On Sunday the Pentagon will test a modernized air-defence interceptor launched from a silo in California, the Missile Defence Agency (MDA) of the US Department of Defence reports.
The aim is to test the performance of the combat stage in which the navigation system has been updated, an MDA representative said.
The launch of the interceptor missile will be carried out from a silo at the Vandenberg Air Force Base in California.
The test is part of the programme of developing the US system of ground-based midcourse defence.
An updated combat stage, which is an exoatmospheric kill vehicle (EKV), will be installed on a three-stage missile.
The missile has no aim of intercepting a training target. The main aim is a flight trial for the updated interceptor missile and the improvement of the air defence ground-based segment.
In 2011 the MDA suspended purchasing EKV interceptor missiles following two failures of tests in 2010. Due to problems with the navigation system that sprang up during flights in space the interceptors failed to hit training targets. Only eight tests proved to be a success.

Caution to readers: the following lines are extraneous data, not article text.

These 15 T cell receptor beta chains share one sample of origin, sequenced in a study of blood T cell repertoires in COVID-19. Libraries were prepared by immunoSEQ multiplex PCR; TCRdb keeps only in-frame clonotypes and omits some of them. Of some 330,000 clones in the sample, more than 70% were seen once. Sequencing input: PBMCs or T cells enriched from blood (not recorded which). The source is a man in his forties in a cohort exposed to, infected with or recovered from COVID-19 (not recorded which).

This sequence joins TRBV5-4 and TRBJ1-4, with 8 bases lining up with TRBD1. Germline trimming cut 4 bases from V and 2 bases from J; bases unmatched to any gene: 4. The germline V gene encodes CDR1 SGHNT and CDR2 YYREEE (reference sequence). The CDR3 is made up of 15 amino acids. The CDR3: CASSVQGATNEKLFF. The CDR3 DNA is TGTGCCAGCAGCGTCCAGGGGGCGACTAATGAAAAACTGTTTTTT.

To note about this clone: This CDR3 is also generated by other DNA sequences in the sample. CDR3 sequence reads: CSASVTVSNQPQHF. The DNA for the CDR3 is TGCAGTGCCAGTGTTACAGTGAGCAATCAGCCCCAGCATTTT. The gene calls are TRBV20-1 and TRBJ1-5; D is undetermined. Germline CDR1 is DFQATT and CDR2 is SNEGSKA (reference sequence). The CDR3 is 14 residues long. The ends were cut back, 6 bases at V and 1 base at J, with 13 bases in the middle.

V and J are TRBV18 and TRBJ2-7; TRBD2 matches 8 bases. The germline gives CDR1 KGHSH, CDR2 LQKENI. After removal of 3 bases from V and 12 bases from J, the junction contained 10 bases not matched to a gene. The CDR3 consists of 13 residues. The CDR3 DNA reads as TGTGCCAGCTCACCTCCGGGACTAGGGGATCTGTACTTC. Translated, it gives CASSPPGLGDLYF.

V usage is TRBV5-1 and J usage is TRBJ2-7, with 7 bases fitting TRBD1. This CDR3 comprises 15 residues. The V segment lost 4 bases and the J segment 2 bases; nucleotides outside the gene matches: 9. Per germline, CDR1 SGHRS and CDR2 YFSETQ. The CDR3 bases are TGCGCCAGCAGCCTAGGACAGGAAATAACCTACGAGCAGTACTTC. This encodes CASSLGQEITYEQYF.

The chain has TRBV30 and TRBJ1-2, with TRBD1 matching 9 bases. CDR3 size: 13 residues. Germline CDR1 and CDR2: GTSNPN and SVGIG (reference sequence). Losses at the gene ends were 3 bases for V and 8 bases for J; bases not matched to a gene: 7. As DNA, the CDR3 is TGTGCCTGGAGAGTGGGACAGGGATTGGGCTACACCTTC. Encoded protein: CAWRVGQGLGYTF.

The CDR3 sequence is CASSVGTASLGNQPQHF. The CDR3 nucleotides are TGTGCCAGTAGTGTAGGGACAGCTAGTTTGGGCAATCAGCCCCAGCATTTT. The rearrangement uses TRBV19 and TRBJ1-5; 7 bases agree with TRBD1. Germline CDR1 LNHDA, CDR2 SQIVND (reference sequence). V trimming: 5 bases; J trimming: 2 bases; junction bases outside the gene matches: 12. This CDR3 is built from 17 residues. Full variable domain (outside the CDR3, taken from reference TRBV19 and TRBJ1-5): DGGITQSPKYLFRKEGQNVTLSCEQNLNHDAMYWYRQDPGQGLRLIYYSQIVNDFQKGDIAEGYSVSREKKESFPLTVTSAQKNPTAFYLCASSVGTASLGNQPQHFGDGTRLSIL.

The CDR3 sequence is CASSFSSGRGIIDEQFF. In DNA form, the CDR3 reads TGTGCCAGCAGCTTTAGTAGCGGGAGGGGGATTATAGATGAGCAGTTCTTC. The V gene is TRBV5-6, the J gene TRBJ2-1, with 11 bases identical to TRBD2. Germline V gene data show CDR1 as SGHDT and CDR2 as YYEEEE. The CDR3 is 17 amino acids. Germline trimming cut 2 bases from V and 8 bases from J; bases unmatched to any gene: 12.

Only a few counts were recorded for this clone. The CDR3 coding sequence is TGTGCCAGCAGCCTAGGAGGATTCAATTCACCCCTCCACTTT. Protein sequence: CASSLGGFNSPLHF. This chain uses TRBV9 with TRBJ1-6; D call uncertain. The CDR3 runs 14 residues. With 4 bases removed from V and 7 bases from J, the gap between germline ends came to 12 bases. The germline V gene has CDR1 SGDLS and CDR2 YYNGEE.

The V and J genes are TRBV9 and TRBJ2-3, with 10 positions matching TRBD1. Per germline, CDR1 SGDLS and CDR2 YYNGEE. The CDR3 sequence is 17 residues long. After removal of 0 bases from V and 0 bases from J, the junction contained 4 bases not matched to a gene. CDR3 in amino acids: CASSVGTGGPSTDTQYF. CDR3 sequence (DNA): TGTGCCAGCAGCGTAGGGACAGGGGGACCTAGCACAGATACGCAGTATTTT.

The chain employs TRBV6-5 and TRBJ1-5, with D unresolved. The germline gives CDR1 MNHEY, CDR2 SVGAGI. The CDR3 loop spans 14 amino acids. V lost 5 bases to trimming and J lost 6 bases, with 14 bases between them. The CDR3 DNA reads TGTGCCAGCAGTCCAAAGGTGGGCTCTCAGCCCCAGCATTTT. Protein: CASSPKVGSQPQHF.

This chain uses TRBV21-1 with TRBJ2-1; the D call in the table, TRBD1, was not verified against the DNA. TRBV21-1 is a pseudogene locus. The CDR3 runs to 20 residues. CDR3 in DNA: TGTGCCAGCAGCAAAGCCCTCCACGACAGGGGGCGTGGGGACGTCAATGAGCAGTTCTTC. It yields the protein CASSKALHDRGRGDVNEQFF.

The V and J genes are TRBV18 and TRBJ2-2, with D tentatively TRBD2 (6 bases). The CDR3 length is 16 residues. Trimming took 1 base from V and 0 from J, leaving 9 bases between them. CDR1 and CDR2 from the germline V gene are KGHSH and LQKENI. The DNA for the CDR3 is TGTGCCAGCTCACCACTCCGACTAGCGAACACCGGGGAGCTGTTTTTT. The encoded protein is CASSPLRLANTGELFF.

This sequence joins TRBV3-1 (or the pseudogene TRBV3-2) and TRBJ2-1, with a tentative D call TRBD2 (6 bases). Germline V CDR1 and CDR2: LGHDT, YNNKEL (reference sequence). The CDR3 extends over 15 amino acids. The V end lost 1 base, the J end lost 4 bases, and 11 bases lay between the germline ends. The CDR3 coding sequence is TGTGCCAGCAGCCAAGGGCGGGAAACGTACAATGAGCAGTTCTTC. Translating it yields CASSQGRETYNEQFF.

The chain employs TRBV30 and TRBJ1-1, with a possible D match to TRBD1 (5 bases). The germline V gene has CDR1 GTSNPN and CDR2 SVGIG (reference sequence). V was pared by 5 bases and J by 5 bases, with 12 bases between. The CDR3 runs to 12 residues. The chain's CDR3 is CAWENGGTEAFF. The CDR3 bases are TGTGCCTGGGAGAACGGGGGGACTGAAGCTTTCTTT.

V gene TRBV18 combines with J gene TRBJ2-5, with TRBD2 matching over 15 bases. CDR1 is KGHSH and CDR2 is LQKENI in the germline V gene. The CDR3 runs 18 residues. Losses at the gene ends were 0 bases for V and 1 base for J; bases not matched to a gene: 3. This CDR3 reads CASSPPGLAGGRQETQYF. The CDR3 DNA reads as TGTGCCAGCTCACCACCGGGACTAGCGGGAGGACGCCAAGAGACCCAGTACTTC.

According to the MDA, if the tests of anti-missiles with an updated EKV combat stage which begin now and will last until spring are a success the manufacturing of these missiles will be resumed.
Primary-version anti-missiles are installed in silos in Alaska and California.
The main aim of EKV interceptors is the warheads of the enemy’s intercontinental ballistic missiles before their return to the atmosphere. An EKV interceptor destroys its target using kinetic energy. This combat stage is equipped with an infra-red homing head for discovering and recognizing the target among decoy installations.
The interceptor is also equipped with its own engine, control unit and communication box, as well as a mission computer with a scheduled scheme of situation assessment and decision-making to intercept the target a few seconds before hitting it.
Voice of Russia, RT, Interfax